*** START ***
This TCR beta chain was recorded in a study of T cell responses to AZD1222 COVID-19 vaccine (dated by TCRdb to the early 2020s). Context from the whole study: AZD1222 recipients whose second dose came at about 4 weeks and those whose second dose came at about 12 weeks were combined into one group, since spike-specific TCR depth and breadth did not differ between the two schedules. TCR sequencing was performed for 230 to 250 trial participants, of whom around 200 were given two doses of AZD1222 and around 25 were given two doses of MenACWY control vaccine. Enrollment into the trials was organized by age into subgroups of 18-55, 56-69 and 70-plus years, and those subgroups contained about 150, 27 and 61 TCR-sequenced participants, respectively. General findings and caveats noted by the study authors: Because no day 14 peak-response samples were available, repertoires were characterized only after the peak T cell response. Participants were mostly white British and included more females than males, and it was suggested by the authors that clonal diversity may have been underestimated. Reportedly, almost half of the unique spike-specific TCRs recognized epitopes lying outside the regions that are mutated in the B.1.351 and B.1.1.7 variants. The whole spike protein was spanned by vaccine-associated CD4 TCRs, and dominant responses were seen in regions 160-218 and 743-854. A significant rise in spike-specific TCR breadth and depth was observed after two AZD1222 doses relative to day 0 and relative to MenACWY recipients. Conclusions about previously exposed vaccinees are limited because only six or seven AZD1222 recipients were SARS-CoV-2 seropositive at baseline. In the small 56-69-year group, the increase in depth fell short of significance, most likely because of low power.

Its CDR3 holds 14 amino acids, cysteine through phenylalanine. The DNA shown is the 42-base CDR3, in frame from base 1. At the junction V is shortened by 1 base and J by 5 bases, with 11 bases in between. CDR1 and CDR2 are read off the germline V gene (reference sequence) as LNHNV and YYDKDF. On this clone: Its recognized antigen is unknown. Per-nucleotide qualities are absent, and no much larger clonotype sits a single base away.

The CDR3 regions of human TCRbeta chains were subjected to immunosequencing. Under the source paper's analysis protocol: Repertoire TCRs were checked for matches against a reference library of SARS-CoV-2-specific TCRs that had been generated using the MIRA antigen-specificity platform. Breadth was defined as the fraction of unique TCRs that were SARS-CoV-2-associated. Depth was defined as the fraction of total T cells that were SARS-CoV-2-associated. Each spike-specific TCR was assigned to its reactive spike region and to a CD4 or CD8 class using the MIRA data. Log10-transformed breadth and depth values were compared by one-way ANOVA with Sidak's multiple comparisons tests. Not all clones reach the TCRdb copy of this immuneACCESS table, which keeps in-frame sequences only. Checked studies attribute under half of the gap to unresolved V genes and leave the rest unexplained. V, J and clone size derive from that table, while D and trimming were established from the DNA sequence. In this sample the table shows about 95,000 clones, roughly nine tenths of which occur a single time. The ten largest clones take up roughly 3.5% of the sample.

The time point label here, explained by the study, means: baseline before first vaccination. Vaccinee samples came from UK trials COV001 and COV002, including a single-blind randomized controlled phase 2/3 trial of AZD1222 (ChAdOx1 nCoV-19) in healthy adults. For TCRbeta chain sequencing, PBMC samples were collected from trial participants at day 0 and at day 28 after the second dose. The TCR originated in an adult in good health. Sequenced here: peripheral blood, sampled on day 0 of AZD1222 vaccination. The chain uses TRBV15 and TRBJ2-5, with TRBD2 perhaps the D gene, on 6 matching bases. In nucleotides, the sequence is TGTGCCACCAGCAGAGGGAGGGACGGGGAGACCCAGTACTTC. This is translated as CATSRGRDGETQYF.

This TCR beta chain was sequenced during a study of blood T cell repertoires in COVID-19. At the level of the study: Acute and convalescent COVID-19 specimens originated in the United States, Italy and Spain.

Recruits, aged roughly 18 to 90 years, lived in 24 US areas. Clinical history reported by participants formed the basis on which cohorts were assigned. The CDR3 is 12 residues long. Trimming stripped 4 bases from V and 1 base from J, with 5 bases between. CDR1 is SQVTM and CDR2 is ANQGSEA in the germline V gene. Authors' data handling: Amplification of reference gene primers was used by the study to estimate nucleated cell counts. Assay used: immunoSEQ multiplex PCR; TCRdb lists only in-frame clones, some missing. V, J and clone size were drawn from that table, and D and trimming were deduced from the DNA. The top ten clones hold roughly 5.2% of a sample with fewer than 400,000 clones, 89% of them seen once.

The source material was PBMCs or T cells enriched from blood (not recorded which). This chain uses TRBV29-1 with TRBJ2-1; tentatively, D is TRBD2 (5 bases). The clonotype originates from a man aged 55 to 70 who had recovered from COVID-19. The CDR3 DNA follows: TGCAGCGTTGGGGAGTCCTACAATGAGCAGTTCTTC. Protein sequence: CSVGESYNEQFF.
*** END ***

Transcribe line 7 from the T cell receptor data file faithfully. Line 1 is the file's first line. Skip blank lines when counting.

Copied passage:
The source material was PBMCs or T cells enriched from blood (not recorded which). This chain uses TRBV29-1 with TRBJ2-1; tentatively, D is TRBD2 (5 bases). The clonotype originates from a man aged 55 to 70 who had recovered from COVID-19. The CDR3 DNA follows: TGCAGCGTTGGGGAGTCCTACAATGAGCAGTTCTTC. Protein sequence: CSVGESYNEQFF.